Civitas through Caritas: Cultivating Love, Cultivating Citizens
Marylu Hill, Teaching Professor & Director of The Augustine and Culture Seminar Program and Graduate Liberal Studies
When I heard a presentation in 2018 by Andrew Delbanco about Columbia’s summer program “Freedom and Citizenship”, I knew immediately that Villanova University, and specifically our first-year experience program, could bring something unique and important to the Teagle Foundation’s “Knowledge for Freedom” initiative. Thanks to the funding from the Teagle Foundation, we will start our program entitled “Civitas through Caritas: Cultivating Love, Cultivating Citizens” in the summer of 2021. The title of our program, with its terms of “civitas” or civil society, and “caritas” or love, draws on the thought and example of St. Augustine of Hippo, the 4th century North African theologian and bishop, and patron saint of the Augustinian order of friars who founded Villanova in 1842. Augustine remains surprisingly timely for modern American culture, not least because he advances the idea that love, or caritas, to use Augustine’s word, makes all the difference in how we might engage in civic discourse, especially in turbulent political times. Caritas offers a model for how we engage in conversation, and how we navigate disagreements across a wide range of differences.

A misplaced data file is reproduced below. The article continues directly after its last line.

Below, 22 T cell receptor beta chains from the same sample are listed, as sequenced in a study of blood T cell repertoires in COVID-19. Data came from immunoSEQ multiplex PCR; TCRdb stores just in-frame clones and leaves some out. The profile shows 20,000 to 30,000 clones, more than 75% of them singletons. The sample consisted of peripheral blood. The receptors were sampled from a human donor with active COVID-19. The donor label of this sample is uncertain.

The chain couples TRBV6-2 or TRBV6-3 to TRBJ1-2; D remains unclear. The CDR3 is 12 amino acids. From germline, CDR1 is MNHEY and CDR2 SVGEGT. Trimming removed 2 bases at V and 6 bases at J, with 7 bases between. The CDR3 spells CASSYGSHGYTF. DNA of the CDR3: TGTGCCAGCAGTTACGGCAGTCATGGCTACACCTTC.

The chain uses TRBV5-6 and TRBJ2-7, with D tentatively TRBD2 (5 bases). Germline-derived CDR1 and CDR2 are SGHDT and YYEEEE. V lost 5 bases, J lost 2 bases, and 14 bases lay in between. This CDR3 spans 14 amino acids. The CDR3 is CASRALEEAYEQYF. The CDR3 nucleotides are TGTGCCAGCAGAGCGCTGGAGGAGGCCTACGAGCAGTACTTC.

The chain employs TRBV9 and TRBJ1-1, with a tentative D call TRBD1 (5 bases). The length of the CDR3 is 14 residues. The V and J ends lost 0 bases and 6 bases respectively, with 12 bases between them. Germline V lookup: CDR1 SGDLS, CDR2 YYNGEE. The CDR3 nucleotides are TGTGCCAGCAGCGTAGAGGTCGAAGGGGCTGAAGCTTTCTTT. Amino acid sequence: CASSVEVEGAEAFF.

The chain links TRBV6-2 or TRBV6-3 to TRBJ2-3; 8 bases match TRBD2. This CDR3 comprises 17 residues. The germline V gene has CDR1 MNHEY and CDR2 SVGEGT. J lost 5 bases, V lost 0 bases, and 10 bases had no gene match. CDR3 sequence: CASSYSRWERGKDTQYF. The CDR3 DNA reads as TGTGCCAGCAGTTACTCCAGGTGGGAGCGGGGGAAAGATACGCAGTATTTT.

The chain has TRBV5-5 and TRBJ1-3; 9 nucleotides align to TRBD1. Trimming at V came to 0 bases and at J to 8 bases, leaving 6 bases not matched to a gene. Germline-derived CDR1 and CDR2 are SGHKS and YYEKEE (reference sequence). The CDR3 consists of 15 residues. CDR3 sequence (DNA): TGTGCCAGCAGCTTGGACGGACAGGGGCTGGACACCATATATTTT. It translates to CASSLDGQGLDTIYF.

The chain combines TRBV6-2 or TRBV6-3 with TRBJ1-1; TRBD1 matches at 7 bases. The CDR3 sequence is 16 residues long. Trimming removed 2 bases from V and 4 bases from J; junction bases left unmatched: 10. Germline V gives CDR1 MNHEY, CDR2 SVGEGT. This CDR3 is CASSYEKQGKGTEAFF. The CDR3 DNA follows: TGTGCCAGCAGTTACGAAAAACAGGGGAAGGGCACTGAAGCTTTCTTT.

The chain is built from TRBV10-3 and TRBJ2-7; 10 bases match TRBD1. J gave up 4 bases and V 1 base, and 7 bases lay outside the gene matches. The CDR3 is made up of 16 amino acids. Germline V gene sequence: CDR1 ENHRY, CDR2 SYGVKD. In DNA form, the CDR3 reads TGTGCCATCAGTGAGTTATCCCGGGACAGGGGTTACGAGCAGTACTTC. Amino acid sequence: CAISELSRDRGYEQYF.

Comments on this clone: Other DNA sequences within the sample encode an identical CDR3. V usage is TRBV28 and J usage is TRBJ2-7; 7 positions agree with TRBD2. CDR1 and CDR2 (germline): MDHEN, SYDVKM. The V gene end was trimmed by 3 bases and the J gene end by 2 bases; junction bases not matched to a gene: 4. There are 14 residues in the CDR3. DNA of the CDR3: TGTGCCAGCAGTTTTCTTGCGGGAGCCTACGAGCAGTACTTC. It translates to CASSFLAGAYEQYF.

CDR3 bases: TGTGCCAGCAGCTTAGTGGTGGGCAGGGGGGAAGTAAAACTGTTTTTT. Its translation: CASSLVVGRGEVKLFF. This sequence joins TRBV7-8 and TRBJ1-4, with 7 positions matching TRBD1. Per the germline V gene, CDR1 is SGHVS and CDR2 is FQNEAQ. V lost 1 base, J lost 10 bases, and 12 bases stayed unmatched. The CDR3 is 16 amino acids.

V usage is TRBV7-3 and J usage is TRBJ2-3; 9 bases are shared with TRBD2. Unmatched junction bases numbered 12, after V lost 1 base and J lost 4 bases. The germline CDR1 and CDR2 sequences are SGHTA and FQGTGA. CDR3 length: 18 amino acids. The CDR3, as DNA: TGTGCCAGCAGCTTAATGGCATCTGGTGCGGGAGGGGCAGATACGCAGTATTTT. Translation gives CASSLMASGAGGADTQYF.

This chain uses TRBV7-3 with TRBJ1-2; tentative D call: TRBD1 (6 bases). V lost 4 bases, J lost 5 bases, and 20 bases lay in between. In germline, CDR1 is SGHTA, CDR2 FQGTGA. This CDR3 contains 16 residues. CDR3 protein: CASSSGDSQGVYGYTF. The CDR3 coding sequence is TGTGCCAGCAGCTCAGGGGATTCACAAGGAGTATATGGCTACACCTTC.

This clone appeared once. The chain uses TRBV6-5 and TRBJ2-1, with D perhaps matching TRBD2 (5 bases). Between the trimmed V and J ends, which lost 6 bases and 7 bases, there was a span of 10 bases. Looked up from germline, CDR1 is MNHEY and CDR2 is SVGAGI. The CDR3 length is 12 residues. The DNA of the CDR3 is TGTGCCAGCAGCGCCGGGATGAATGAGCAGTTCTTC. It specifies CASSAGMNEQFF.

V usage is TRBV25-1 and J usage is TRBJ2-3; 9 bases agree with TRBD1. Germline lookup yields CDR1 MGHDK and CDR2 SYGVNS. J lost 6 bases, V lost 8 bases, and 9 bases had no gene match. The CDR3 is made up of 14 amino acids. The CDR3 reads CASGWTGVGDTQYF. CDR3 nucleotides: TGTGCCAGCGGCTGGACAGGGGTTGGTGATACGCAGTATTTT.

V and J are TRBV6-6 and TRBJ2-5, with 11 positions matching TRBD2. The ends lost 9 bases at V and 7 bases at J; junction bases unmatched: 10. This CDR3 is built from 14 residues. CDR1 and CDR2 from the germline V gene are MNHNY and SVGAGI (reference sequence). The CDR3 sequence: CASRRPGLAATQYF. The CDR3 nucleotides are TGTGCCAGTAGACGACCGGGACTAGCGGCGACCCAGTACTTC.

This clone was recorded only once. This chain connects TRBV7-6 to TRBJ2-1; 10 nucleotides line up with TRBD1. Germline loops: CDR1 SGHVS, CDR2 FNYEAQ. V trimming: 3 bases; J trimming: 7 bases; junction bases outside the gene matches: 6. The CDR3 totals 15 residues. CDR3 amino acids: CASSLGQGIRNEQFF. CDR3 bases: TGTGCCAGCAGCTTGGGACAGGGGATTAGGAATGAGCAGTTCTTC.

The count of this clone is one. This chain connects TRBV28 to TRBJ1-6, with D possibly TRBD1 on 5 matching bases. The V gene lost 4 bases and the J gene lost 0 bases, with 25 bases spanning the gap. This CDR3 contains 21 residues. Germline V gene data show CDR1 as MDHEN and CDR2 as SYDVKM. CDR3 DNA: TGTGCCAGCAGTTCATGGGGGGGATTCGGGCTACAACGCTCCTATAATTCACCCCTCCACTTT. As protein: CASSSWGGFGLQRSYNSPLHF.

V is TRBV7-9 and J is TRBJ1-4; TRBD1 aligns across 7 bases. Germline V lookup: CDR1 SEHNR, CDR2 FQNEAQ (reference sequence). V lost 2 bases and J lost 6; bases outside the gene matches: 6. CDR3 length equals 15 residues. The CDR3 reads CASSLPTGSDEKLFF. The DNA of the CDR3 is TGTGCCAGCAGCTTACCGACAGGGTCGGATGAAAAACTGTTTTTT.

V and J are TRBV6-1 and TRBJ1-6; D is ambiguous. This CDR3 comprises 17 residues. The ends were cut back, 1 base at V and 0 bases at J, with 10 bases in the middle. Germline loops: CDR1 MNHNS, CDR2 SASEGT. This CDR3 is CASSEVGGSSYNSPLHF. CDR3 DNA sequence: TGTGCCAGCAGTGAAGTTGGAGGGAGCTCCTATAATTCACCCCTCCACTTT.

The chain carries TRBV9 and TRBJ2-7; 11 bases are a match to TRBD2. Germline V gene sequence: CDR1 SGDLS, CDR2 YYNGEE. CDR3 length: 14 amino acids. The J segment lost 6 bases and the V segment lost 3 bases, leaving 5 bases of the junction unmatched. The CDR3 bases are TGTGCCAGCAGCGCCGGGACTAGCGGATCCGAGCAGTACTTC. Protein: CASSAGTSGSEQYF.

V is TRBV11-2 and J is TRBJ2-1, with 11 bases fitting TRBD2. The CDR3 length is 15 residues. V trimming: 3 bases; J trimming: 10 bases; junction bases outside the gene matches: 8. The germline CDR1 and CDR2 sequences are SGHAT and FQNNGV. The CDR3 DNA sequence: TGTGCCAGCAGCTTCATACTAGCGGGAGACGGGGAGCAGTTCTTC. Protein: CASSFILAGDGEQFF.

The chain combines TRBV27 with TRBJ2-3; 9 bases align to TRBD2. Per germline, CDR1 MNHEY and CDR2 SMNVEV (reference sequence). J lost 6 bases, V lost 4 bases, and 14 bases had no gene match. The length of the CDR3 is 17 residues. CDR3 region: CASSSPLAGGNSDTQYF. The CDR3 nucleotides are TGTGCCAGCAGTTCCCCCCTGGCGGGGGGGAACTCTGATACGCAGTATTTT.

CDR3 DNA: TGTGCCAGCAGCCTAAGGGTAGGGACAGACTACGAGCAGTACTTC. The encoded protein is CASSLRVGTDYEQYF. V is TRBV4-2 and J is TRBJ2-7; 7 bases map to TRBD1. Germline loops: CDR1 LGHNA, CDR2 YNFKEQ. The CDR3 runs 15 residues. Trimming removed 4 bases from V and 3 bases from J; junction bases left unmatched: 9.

We will invite our Civitas through Caritas students—who will come from the greater Philadelphia area—to consider what love is, what people have said they loved, what they have actually loved, and what they ought to love—and, most importantly, to ask the same questions of themselves. By providing these students from varying backgrounds and perspectives the skills to grow together, the goal is to develop reflective and responsible citizens who are committed to the common good, community formation, and responsibility towards others. Furthermore, because responsible citizenship is bound up with how we engage with each other, both in discussion and through the written word, we will draw on Augustine’s practical and pastoral advice in the field of rhetoric to explore how writing in the spirit of love can transform the fraught modern landscape of political discord fomented via social media.
The story of Villanova University itself will also be highlighted as an object lesson for civitas. It was founded in 1842 to educate the sons of Irish immigrants in a time of virulent anti-immigrant fervor, as demonstrated in the destruction of Olde Saint Augustine’s Church in Philadelphia (which led to the removal of the college to the countryside outside of Philadelphia). This history is a powerful reminder of the violence which accompanies the breakdown of civic discourse, and the ongoing challenge of seeking the common good in dialogue across differences.